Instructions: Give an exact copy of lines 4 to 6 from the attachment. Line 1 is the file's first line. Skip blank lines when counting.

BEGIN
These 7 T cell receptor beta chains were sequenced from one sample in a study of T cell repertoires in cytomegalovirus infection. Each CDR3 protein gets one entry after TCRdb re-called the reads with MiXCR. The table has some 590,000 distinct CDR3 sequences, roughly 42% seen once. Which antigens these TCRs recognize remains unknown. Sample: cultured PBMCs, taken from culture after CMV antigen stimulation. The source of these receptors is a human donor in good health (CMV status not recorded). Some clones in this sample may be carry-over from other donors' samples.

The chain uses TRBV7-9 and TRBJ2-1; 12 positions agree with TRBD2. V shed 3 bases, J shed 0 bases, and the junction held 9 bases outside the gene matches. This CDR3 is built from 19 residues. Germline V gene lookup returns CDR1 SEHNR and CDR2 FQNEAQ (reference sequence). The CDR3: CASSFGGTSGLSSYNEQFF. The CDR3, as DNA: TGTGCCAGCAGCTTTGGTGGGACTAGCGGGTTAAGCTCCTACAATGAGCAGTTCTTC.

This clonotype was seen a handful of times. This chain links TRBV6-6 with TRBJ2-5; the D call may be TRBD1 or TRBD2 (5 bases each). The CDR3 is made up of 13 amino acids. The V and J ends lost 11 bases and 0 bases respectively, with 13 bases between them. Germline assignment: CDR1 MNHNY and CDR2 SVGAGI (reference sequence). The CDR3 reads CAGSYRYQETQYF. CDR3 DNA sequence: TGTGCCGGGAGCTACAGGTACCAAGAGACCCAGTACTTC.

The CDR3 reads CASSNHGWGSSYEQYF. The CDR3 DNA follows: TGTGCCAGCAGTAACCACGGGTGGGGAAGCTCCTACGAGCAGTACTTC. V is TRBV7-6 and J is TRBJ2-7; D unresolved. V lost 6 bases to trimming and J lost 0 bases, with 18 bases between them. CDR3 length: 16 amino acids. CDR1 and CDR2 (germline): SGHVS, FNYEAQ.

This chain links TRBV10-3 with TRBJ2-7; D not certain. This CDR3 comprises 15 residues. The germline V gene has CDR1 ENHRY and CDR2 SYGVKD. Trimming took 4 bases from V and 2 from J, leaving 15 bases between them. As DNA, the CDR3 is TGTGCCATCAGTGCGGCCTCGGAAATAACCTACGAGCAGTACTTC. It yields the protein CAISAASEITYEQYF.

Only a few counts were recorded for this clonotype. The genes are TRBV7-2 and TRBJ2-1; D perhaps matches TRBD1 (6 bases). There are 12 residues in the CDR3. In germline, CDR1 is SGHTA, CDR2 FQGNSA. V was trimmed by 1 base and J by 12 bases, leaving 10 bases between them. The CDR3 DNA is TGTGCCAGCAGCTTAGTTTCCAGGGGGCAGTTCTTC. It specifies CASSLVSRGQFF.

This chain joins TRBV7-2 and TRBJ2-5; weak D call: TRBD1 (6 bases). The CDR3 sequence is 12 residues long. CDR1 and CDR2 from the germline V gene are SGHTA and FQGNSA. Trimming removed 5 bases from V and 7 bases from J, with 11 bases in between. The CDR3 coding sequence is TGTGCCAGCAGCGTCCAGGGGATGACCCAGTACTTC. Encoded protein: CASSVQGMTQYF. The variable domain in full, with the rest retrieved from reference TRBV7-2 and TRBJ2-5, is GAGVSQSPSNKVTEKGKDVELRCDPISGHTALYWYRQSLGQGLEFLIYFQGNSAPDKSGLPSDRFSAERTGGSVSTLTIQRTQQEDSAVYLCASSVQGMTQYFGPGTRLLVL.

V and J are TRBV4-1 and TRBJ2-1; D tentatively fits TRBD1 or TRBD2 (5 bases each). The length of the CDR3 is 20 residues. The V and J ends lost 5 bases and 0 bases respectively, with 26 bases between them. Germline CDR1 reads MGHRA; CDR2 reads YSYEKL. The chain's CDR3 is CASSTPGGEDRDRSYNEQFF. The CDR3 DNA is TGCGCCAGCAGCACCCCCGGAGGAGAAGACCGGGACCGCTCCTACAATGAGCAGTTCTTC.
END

The CDR3 reads CASSNHGWGSSYEQYF. The CDR3 DNA follows: TGTGCCAGCAGTAACCACGGGTGGGGAAGCTCCTACGAGCAGTACTTC. V is TRBV7-6 and J is TRBJ2-7; D unresolved. V lost 6 bases to trimming and J lost 0 bases, with 18 bases between them. CDR3 length: 16 amino acids. CDR1 and CDR2 (germline): SGHVS, FNYEAQ.

This chain links TRBV10-3 with TRBJ2-7; D not certain. This CDR3 comprises 15 residues. The germline V gene has CDR1 ENHRY and CDR2 SYGVKD. Trimming took 4 bases from V and 2 from J, leaving 15 bases between them. As DNA, the CDR3 is TGTGCCATCAGTGCGGCCTCGGAAATAACCTACGAGCAGTACTTC. It yields the protein CAISAASEITYEQYF.

Only a few counts were recorded for this clonotype. The genes are TRBV7-2 and TRBJ2-1; D perhaps matches TRBD1 (6 bases). There are 12 residues in the CDR3. In germline, CDR1 is SGHTA, CDR2 FQGNSA. V was trimmed by 1 base and J by 12 bases, leaving 10 bases between them. The CDR3 DNA is TGTGCCAGCAGCTTAGTTTCCAGGGGGCAGTTCTTC. It specifies CASSLVSRGQFF.